A case involving the murder of a Guatemalan community leader, as well as other violations including rape, is coming to a Canadian court on March 4th, possibly setting an important precedent for Canadian mining companies’ accountability for human rights violations occurring abroad.
HudBay Minerals has dropped its legal argument against the hearing of human rights violations that took place in its former Guatemalan mining site, scheduled for March 4th in Toronto.
HudBay has previously attempted to prevent the hearings from occurring on Canadian soil by filing extensive legal briefs contending that the lawsuit should be pursued in Guatemala, despite the proven corruption of the country’s legal system and essential guarantee of non-prosecution for the company.
Murray Klippenstein, lawyer for the Mayan plaintiffs, states, “This is a stunning victory for human rights, and paves the way for future lawsuits against Canadian mining companies. Corporations be warned – this case clearly shows that Canadian companies can be sued in Canadian courts for alleged human rights atrocities committed at their foreign operations.”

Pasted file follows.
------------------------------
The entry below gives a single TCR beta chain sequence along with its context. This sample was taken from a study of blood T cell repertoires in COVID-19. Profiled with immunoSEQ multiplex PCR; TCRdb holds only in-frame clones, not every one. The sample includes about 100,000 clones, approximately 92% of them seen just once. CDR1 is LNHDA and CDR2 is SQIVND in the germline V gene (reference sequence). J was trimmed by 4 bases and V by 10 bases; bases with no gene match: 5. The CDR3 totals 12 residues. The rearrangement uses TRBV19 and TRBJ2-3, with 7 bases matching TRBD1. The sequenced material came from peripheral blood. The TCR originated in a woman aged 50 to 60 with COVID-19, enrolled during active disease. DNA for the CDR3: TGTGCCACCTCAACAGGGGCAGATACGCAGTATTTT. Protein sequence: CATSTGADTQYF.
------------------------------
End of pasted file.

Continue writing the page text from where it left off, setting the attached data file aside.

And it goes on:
HudBay Minerals are being sued over the alleged gang rapes of 11 Mayan women, the murder of community leader Adolfo Ich and the shooting and paralyzing of German Chub by Guatemalan Mayan villagers in the eastern region of the country. HudBay contends that its corporate head-office is not legally responsible for the harms caused by its wholly-owned and controlled subsidiary corporation. HudBay sold the mine in 2011, after the human rights violations took place.
To learn more about the legal claims against HudBay, click here.
Read The Globe and Mail’s article regarding the breakthrough.